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All Italian Sparkling Wine - Prosecco

All Italian Sparkling Wine - Prosecco

Sparkling wines have long been associated with special celebrations and memorable moments around the globe, from France's Champagne region to Italy's rolling hills; sparkling wines come in numerous styles.

Prosecco is a white Denominazione di Origine Controllata (DOC) or DOCG sparkling wine produced primarily from grenadilla grapes grown in Veneto and Friuli-Venezia Giulia regions in northeast Italy.

1. Origin

Prosecco is one of the world's best-known sparkling wines. Produced in nine provinces of northeast Italy - including its namesake town of Prosecco itself - Glera grapes are used to craft Prosecco wine using Charmat method production.

Prosecco is usually known for being light and fruity, perfect for drinking as part of a celebratory toast or to start off a meal. But more sophisticated, savory styles from Lombardy's Oltrepo Pavese region also exist, with longer lees ageing times than prosecco and often offering more complex flavors and aromas than its counterpart.

Head south for something similar from Emilia-Romagna, produced with Lambrusco grapes under one of several DOCs there, while Sicily's Mount Etna offers metodo classico bubblies made with Nerello Mascalese grapes that is becoming increasingly popular.

2. Styles

Prosecco has become a beloved staple at celebratory occasions around the globe. Produced from Glera grapes with softer mousse than Champagne, Prosecco makes an excellent accompaniment for celebrations worldwide.

Glera is typically produced as a frizzante or spumante style wine, while still (uncarbonated) varieties may also be made. Glera varieties tend to dominate, though small amounts of chardonnay and pinot noir can also be allowed.

Lambrusco, Franciacorta and Trentodoc use the metodo classico method that involves secondary fermentation within the bottle. While more costly, this produces more elegant and refined bubbly.

3. Ingredients

Prosecco is enjoying an unparalleled renaissance as one of Italy's most refreshing, affordable, food-friendly sparkling wines. Perfectly complementing mild cheeses, pasta and salad dishes alike - Prosecco makes any event memorable!

Water is an integral component of classic cocktails such as the Bellini and Spritz, but can also make an ideal aperitif or accompaniment for brunch items like mimosas.

Prosecco is made primarily with Glera grapes, though up to 15% other varieties may also be allowed. Most varieties are either sparkling (spumante) or semi-sparkling (frizzante), though flat versions are less often seen. Prosecco produced in Friuli Venezia Giulia and Veneto only has the Italian government-granted designation DOC on their labels - be sure to look out for this designation!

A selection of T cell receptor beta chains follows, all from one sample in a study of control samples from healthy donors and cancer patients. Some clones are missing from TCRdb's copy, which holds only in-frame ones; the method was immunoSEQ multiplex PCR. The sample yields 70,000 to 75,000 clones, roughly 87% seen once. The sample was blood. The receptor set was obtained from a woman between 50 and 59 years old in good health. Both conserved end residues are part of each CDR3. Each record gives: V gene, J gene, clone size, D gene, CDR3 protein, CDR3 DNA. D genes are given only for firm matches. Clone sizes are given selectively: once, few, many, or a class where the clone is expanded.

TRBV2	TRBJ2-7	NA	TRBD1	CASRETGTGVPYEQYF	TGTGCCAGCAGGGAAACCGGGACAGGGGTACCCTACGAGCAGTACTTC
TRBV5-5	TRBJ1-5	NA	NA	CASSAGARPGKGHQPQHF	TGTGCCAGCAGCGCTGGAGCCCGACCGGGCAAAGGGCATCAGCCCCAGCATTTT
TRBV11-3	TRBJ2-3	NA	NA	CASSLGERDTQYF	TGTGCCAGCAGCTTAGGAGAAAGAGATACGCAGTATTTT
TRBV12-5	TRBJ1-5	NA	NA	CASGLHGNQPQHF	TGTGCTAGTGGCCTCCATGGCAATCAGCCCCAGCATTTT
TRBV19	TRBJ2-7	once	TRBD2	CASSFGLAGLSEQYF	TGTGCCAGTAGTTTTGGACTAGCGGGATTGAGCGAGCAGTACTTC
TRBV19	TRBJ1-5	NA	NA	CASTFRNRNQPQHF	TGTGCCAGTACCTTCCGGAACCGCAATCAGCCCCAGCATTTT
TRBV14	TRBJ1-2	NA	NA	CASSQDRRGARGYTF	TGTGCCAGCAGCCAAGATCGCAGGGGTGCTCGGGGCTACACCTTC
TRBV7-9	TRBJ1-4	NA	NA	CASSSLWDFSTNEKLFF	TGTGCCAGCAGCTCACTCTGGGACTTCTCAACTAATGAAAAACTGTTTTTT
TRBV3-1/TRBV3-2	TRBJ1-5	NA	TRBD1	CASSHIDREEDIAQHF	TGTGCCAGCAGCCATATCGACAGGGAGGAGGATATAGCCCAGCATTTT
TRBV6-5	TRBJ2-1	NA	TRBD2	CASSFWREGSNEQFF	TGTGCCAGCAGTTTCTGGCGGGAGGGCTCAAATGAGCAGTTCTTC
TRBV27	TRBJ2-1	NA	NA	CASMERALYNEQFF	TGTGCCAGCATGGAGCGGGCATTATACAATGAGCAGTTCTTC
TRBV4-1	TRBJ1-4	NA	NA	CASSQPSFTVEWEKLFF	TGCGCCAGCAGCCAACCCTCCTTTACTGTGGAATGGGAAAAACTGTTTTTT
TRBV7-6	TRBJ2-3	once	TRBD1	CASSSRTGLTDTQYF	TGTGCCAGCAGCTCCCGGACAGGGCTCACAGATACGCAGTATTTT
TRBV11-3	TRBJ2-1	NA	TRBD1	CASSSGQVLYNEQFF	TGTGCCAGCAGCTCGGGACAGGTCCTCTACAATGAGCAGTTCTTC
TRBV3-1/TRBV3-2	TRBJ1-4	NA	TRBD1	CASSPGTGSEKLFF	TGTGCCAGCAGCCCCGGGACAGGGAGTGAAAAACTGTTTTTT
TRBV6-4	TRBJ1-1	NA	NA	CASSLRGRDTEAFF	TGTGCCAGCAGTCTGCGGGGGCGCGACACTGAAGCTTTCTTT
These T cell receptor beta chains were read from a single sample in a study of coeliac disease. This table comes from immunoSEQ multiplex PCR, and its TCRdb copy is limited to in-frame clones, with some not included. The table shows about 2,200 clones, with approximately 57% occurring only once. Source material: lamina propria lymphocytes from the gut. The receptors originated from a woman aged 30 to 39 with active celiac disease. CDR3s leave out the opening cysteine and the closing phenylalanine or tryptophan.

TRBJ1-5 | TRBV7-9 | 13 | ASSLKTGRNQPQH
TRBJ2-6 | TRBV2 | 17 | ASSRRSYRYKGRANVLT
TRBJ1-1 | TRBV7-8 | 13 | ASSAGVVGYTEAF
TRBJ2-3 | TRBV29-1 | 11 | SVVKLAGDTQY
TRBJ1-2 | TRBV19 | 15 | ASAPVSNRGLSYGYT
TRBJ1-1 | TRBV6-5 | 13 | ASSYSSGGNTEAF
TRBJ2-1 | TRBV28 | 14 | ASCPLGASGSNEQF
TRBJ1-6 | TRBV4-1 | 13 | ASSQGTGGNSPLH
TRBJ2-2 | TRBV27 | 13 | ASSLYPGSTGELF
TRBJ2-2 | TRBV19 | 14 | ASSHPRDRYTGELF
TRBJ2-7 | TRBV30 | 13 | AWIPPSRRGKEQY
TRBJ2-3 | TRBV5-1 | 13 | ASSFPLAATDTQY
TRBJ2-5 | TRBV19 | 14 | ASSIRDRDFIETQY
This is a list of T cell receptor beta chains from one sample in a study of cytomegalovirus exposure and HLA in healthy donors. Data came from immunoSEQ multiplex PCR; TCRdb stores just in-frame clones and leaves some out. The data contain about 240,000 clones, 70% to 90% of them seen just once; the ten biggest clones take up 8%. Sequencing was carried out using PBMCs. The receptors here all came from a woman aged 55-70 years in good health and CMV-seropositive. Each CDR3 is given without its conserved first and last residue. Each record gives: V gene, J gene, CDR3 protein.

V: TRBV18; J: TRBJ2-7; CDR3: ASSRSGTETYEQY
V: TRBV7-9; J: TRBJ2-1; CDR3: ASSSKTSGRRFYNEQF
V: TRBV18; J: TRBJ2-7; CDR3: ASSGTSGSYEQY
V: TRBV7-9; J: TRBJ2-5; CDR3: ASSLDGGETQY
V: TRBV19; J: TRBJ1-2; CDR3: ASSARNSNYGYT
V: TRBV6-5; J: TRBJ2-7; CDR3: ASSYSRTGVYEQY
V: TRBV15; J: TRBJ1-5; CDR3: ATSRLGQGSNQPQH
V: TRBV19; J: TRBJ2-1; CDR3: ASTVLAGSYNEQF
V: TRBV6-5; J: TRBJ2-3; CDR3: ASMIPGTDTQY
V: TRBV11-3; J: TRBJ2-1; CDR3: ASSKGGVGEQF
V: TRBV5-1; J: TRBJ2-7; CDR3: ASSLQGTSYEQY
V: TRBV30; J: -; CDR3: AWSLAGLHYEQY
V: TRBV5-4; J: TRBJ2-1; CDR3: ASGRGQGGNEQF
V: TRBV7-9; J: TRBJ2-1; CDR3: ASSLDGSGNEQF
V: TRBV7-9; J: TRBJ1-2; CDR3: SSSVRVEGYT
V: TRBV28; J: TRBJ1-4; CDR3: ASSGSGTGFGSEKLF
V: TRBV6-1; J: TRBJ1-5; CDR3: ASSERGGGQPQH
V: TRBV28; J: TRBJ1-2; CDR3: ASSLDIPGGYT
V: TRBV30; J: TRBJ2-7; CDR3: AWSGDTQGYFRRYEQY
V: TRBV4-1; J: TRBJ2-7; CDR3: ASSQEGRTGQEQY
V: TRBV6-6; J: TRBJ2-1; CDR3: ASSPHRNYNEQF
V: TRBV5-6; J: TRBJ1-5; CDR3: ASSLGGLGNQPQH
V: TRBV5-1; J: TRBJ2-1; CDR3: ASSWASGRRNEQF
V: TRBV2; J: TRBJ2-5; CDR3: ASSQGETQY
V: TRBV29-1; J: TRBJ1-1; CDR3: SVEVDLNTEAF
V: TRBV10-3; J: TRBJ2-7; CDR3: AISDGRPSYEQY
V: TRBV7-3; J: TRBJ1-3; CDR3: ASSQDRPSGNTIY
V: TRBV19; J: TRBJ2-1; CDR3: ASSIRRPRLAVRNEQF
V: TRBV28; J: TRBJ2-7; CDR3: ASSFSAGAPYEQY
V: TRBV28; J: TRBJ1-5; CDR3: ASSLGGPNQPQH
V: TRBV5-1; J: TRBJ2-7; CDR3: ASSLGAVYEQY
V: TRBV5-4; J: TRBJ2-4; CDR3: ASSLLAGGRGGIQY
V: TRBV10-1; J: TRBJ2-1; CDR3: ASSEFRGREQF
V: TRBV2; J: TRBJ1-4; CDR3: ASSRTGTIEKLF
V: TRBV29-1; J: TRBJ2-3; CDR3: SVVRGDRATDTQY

4. Alcohol

Prosecco is one of the most widely available and affordable Italian sparkling wines. Overtaking Champagne sales figures, this versatile wine can be enjoyed both as an aperitif and celebratory drink.

Made from Glera grapes and boasting an alcohol content between 10-12%, Glera wine boasts a fruity aroma featuring fresh melon, pear skin, and citrus rind notes - ideal as an aperitif or served alongside seafood dishes.

But this wine should not be confused with other sparkling wines from Italy such as Lambrusco or Franciacorta which use different processes for production and require specific production areas and grape varieties for production.

5. Varieties

Prosecco is made using Glera grapes grown in DOC-regulated areas of northeast Italy. Often with just the slightest hint of dryness due to leaving some yeast cells intact for extra carbonic fermentation time and giving this wine its biscuity aroma and mild sweetness that balance acidity perfectly. While some vintners offer an even drier version known as brut, others utilize the metodo classico method by hand-crafting each bottle individually using champagne bottles as moulds.

Prosecco may have become one of the world's favorite bubbly wines, but Italy produces many other sparkling wines too - Franciacorta, Asti Spumante and Lambrusco Emilia-Romagna are among them - that pair beautifully with soft cheeses, prosciutto or speck, leavened breads or pizza. Or for something different try Grechetto di Todi from Emilia-Romagna; its floral scent and snappy apple flavors makes for an unforgettable taste experience!

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